The courage to be imperfect

“Creativity is allowing yourself to make mistakes.

Art is knowing which ones to keep.”

~Scott Adams

Educators and staff in my community start the new school year tomorrow. And as they do, there will be the usual pressure to be perfect. Perfect in pedagogy, perfect in understanding students, perfect in everything that has to do with school, in the finger-pointing education environment under which we teach and learn.

Does it seem as if somehow no one in public education is allowed a misstep?  I think so; and I think that toxic expectation of perfection can interfere with the art of teaching.

In teaching, there is an underlying expectation that all should go according to plan without stumbling or error. This is an unrealistic expectation, and it creates an environment of canned, scripted and safe lessons that do not necessarily serve students. Unrealistic expectations of flawless lessons create an impediment to teaching creatively.  As any experienced educator can attest, every day there will be moments when all goes smoothly, and moments when nothing does. This is to be expected. Teaching is an art filled with glorious highs and magnificent lows; sometimes this takes place within the same 60 minutes.

As you all return to school and to the important work of creating a community of learners, I urge you to embrace both creativity and the mistakes that are inevitable.

Do the research. Read professionally. Participate in discussions with colleagues. Take chances. Take advantage of opportunities for creativity in teaching and learning. Teaching is an art and you, my friends, are the creatives.


Education: What is Equity?

IMG_1532Ludlow Superintendent Todd Gazda posed this question in a recent Commonwealth Magazine article:  What is equity?  Because, as Dr. Gazda points out, current education policy tends toward equalizing education for all students with standardized curriculums proven by standardized assessment and incentivized “business systems” for implementation.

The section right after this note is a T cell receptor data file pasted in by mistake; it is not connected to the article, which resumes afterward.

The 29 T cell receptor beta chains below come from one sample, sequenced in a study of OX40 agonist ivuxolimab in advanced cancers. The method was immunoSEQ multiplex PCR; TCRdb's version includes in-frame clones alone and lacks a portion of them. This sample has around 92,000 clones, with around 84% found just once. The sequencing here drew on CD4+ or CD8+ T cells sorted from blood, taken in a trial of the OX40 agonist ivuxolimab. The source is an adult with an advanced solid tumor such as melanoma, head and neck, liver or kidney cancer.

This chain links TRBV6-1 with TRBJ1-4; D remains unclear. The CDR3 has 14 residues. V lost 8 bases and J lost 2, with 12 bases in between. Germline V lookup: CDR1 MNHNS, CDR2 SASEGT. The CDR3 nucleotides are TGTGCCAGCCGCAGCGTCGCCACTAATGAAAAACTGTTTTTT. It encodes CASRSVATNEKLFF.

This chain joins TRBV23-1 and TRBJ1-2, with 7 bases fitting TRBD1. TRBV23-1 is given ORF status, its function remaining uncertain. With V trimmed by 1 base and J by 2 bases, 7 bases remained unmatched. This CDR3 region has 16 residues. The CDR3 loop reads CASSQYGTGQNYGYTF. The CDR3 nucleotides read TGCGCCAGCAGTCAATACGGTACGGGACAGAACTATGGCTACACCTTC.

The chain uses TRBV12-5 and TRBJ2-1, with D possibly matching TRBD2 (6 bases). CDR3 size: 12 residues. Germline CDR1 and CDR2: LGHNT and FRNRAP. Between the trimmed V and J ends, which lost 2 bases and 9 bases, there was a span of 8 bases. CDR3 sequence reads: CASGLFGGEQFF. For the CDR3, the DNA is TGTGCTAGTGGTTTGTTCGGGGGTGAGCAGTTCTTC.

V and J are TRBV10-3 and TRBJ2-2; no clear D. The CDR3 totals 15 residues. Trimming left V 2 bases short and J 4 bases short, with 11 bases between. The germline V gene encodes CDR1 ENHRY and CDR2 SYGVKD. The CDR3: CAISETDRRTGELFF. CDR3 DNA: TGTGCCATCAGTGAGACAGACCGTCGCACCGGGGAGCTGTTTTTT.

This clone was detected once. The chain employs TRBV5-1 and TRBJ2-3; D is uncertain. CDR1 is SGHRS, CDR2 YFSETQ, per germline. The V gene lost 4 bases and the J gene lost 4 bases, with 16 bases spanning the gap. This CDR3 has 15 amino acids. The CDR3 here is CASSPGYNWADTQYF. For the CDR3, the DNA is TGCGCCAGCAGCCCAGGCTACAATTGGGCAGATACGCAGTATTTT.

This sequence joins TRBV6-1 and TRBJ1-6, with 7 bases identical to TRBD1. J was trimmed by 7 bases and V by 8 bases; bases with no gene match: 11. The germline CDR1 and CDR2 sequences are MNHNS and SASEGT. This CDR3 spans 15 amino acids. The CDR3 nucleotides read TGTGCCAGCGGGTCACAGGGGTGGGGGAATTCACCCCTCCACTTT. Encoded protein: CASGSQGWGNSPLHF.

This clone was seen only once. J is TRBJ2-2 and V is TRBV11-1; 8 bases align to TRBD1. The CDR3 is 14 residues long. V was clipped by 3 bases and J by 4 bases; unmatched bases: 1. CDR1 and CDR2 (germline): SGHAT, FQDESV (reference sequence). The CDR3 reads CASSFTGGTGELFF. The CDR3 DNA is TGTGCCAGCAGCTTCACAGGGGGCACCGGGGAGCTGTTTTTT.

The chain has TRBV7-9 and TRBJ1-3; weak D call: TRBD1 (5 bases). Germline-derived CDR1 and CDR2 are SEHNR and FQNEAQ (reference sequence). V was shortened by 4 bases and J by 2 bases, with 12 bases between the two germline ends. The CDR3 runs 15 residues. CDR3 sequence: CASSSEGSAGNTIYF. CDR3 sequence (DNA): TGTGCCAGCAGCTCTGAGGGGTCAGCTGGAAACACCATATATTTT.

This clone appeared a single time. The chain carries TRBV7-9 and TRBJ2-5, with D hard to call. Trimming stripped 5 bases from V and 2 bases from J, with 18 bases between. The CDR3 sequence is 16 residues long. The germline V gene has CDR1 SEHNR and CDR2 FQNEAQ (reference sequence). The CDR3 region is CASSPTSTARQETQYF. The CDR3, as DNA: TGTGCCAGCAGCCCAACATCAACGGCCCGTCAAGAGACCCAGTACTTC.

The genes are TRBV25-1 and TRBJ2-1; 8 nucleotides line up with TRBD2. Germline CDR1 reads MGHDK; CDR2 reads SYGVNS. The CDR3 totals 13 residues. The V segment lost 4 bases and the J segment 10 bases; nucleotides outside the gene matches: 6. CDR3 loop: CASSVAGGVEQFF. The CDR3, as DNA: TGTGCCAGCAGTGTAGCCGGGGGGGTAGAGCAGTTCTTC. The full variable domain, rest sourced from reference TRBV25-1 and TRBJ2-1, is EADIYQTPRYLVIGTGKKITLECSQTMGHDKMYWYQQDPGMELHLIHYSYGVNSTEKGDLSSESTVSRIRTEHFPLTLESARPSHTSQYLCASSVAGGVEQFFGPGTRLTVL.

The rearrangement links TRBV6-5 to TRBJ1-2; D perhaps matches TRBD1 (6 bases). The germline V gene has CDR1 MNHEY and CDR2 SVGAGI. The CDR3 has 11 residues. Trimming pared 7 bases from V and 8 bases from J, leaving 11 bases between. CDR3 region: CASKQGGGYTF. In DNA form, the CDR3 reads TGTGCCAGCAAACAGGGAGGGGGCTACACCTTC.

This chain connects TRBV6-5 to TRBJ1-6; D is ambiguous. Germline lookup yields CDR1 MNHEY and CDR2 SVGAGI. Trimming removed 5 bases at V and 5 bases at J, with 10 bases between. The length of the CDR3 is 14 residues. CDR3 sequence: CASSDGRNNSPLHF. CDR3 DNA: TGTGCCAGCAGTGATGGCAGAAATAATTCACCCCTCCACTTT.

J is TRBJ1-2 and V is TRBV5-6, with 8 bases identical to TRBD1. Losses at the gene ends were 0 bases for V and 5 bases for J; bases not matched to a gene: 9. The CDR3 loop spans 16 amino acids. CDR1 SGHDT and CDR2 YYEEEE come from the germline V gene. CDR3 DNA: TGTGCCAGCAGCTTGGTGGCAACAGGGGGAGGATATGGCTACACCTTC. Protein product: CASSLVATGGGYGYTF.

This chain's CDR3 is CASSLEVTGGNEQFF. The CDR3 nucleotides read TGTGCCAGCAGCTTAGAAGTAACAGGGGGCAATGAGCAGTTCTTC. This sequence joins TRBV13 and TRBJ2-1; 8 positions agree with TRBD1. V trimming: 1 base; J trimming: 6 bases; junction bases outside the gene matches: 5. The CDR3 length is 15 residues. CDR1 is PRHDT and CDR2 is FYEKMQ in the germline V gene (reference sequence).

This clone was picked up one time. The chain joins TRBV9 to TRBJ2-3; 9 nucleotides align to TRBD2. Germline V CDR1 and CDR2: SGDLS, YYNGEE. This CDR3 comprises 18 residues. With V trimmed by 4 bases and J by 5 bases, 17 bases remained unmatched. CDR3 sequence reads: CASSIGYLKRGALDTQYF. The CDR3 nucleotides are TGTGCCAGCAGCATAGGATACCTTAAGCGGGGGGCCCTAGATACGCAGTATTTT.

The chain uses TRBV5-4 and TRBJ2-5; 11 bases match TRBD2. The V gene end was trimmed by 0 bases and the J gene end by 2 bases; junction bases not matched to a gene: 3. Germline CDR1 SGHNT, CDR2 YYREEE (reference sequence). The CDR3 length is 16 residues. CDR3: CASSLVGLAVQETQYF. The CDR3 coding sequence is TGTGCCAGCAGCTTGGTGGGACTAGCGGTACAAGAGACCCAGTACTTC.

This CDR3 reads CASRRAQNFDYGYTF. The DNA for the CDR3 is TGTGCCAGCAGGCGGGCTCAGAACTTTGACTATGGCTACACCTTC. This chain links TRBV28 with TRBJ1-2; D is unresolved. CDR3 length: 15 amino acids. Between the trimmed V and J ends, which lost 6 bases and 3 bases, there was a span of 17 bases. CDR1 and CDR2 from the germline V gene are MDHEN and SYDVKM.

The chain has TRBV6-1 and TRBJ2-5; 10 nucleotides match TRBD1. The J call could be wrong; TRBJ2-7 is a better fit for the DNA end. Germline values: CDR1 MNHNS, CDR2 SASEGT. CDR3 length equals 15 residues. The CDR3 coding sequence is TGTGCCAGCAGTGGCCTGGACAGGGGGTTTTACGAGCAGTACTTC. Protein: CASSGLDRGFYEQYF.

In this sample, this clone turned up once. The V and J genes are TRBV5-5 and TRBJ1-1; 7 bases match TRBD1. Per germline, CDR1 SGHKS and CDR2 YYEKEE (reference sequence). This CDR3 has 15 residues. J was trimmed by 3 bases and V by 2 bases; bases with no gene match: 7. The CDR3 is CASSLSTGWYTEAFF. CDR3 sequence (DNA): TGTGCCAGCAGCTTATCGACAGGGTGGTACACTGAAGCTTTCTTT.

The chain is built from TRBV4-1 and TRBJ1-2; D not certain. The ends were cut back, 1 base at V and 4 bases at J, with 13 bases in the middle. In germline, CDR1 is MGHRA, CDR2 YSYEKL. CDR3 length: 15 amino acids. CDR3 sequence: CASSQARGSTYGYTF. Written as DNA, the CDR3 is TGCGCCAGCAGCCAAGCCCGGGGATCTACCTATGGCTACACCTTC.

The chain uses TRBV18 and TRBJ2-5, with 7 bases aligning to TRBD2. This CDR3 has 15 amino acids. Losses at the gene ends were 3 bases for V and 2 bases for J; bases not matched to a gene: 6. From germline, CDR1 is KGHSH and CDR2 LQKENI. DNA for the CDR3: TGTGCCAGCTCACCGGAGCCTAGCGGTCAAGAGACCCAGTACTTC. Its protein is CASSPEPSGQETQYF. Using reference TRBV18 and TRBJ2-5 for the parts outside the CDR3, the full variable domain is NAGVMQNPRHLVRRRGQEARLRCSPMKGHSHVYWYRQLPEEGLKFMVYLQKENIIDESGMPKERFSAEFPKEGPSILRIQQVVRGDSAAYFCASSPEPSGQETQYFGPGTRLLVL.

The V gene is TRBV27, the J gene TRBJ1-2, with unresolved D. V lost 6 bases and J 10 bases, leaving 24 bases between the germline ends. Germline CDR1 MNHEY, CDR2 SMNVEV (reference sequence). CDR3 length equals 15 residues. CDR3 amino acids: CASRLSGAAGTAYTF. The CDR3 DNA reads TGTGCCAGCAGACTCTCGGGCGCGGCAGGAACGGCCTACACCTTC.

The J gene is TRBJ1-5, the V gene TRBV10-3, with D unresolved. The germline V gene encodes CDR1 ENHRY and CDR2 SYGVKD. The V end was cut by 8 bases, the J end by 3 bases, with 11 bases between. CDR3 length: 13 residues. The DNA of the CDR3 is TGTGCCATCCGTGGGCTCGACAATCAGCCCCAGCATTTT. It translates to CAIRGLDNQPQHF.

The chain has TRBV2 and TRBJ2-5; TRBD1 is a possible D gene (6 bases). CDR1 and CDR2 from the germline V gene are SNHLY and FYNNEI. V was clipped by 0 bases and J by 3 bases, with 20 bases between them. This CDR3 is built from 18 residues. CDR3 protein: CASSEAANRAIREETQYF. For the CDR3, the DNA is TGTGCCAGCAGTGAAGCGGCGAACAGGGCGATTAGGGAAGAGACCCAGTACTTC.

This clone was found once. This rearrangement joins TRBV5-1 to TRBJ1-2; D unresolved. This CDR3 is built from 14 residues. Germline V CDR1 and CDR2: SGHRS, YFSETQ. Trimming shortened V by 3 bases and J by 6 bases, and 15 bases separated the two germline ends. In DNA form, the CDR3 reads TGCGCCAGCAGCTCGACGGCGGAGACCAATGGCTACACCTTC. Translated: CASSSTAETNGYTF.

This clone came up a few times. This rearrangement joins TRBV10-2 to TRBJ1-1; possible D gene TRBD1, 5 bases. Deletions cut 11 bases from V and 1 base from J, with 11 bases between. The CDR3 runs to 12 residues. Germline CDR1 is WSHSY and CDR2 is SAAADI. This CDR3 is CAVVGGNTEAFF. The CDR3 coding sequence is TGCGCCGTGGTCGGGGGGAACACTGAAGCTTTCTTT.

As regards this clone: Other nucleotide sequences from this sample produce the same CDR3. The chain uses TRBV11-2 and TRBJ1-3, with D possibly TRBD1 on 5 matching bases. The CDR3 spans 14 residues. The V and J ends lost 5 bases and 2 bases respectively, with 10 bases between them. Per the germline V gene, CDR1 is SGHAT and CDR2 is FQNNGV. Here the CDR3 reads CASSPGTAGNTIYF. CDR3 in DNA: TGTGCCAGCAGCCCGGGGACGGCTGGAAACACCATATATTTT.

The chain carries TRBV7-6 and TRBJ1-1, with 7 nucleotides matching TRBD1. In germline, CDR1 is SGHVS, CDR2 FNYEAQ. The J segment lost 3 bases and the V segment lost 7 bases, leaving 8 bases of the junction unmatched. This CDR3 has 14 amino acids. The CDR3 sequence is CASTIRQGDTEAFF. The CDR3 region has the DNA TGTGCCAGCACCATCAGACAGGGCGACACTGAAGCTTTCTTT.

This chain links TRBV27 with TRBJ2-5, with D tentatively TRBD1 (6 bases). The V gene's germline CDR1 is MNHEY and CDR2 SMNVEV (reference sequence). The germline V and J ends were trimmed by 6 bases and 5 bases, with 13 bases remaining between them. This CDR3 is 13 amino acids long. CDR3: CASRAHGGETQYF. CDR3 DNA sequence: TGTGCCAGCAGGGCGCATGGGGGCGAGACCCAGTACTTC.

Equity, like fairness, is not treating every student the same, but rather focuses on giving every student what they need. – Todd Gazda, Commonwealth Magazine

Any educator who has worked for a nanosecond in a classroom knows the truth of that quote. Twenty-five inquiring minds can, at any point in a school day, need twenty-five different things. One may need teacher to soothe a physical hurt. Or another may not have eaten since the last school day. And another may have witnessed a domestic assault at home.

How do you suppose each of these children might engage in learning? Would they be able to engage in the instruction in the same way? Would they have mastered the content objective for the day?  No, equity is not treating each child the same.

Which is why teaching, to me, is not a science that can be boiled down to a set of steps that everyone anyone can do; it is an art. We can expect our students to work and master content. We can hold students to high expectations and have faith and confidence that they will soar. But we should not expect our children to do this in lockstep.

Equity in teaching is taking children where they are, determining what is needed to move ahead, and giving each the supports they need to get there, no matter how long it may take to do so.

Our state and national leaders need to have the courage to allow educators to educate all students. With equity.